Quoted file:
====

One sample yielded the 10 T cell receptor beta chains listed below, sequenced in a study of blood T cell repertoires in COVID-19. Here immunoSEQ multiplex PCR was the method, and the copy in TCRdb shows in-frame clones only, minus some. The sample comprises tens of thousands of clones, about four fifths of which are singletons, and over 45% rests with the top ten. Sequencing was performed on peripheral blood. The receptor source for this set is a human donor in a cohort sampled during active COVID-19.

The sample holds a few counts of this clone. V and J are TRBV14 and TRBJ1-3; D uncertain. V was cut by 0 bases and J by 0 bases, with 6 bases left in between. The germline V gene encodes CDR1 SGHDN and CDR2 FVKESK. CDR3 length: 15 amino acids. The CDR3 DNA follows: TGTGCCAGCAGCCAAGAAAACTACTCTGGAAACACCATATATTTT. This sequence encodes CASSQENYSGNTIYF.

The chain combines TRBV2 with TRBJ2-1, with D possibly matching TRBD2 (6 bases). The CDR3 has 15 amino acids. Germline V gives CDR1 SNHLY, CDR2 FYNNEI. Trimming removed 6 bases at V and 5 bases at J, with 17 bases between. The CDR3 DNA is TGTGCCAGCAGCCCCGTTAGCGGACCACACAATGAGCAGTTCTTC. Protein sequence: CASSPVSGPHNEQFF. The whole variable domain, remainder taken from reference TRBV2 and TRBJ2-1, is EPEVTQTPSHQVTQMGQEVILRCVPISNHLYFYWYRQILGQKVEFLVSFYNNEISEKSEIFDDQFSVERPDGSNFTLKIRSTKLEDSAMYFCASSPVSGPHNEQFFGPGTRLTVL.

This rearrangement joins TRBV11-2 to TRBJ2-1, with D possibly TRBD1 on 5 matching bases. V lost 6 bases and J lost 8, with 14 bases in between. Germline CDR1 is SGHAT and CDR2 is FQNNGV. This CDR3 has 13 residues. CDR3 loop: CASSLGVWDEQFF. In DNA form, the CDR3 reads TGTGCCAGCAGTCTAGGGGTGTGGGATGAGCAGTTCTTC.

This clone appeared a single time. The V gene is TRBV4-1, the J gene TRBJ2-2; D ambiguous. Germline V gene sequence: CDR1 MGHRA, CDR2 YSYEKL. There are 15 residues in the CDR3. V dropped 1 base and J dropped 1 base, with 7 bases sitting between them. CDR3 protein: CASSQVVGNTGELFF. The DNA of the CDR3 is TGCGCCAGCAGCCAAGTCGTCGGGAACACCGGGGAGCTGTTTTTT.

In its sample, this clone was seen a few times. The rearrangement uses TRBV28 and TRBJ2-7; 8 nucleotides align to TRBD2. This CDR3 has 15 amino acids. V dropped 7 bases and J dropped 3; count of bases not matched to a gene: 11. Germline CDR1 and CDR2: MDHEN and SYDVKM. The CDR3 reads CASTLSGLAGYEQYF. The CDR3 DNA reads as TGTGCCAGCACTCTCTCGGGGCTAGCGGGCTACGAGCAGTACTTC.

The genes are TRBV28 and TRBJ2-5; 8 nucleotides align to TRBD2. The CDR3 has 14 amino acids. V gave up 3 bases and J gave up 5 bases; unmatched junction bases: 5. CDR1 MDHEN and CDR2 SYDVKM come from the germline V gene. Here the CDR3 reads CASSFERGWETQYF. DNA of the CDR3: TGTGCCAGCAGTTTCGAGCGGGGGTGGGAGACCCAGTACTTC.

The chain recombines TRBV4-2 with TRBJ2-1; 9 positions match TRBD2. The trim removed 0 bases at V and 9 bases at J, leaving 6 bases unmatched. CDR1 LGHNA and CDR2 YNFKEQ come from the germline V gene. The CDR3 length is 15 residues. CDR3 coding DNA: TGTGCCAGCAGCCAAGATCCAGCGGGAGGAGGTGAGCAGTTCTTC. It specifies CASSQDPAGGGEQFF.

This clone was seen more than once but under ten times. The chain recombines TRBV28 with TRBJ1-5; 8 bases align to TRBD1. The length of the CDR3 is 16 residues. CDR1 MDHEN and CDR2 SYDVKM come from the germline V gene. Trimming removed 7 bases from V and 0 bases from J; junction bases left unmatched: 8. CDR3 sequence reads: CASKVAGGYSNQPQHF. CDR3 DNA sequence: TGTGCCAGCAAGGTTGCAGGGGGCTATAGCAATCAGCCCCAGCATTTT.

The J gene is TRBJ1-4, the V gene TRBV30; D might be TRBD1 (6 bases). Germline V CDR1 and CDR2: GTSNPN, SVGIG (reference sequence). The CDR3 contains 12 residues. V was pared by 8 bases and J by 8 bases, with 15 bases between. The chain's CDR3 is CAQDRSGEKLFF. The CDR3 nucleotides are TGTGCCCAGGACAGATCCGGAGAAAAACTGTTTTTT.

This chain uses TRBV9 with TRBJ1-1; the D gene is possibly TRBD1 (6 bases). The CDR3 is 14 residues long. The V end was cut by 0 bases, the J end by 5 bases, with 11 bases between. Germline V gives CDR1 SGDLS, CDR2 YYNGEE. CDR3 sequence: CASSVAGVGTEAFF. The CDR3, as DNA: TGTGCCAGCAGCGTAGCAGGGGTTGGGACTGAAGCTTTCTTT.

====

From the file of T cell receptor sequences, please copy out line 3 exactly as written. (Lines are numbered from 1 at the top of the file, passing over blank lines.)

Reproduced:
The chain combines TRBV2 with TRBJ2-1, with D possibly matching TRBD2 (6 bases). The CDR3 has 15 amino acids. Germline V gives CDR1 SNHLY, CDR2 FYNNEI. Trimming removed 6 bases at V and 5 bases at J, with 17 bases between. The CDR3 DNA is TGTGCCAGCAGCCCCGTTAGCGGACCACACAATGAGCAGTTCTTC. Protein sequence: CASSPVSGPHNEQFF. The whole variable domain, remainder taken from reference TRBV2 and TRBJ2-1, is EPEVTQTPSHQVTQMGQEVILRCVPISNHLYFYWYRQILGQKVEFLVSFYNNEISEKSEIFDDQFSVERPDGSNFTLKIRSTKLEDSAMYFCASSPVSGPHNEQFFGPGTRLTVL.